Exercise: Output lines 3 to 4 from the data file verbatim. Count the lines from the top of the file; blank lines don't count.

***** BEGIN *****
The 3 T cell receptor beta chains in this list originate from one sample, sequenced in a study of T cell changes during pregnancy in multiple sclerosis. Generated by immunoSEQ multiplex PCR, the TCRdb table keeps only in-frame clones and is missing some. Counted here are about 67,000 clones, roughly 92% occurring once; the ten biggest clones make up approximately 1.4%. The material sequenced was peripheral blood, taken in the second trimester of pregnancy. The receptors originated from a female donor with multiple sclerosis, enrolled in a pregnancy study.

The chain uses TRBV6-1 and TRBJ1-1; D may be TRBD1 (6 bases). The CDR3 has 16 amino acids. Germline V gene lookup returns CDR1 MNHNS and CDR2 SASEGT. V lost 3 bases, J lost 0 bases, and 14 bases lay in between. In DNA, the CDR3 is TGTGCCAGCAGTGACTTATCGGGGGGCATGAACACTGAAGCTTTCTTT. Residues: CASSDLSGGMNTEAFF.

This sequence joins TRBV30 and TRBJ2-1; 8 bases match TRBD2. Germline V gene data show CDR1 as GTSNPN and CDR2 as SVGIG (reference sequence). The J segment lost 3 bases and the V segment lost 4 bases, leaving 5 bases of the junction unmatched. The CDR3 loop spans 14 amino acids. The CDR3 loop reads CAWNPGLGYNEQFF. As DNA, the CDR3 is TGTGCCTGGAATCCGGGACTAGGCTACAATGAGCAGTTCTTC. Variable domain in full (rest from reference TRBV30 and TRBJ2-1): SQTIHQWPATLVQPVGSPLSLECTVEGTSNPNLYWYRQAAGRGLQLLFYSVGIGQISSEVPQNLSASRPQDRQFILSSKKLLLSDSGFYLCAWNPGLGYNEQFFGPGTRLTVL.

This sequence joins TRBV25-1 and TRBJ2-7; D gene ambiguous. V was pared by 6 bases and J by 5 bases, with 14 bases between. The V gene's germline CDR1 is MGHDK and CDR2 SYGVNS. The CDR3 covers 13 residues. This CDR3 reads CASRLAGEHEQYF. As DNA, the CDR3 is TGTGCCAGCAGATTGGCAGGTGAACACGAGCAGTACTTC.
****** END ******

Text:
This sequence joins TRBV30 and TRBJ2-1; 8 bases match TRBD2. Germline V gene data show CDR1 as GTSNPN and CDR2 as SVGIG (reference sequence). The J segment lost 3 bases and the V segment lost 4 bases, leaving 5 bases of the junction unmatched. The CDR3 loop spans 14 amino acids. The CDR3 loop reads CAWNPGLGYNEQFF. As DNA, the CDR3 is TGTGCCTGGAATCCGGGACTAGGCTACAATGAGCAGTTCTTC. Variable domain in full (rest from reference TRBV30 and TRBJ2-1): SQTIHQWPATLVQPVGSPLSLECTVEGTSNPNLYWYRQAAGRGLQLLFYSVGIGQISSEVPQNLSASRPQDRQFILSSKKLLLSDSGFYLCAWNPGLGYNEQFFGPGTRLTVL.

This sequence joins TRBV25-1 and TRBJ2-7; D gene ambiguous. V was pared by 6 bases and J by 5 bases, with 14 bases between. The V gene's germline CDR1 is MGHDK and CDR2 SYGVNS. The CDR3 covers 13 residues. This CDR3 reads CASRLAGEHEQYF. As DNA, the CDR3 is TGTGCCAGCAGATTGGCAGGTGAACACGAGCAGTACTTC.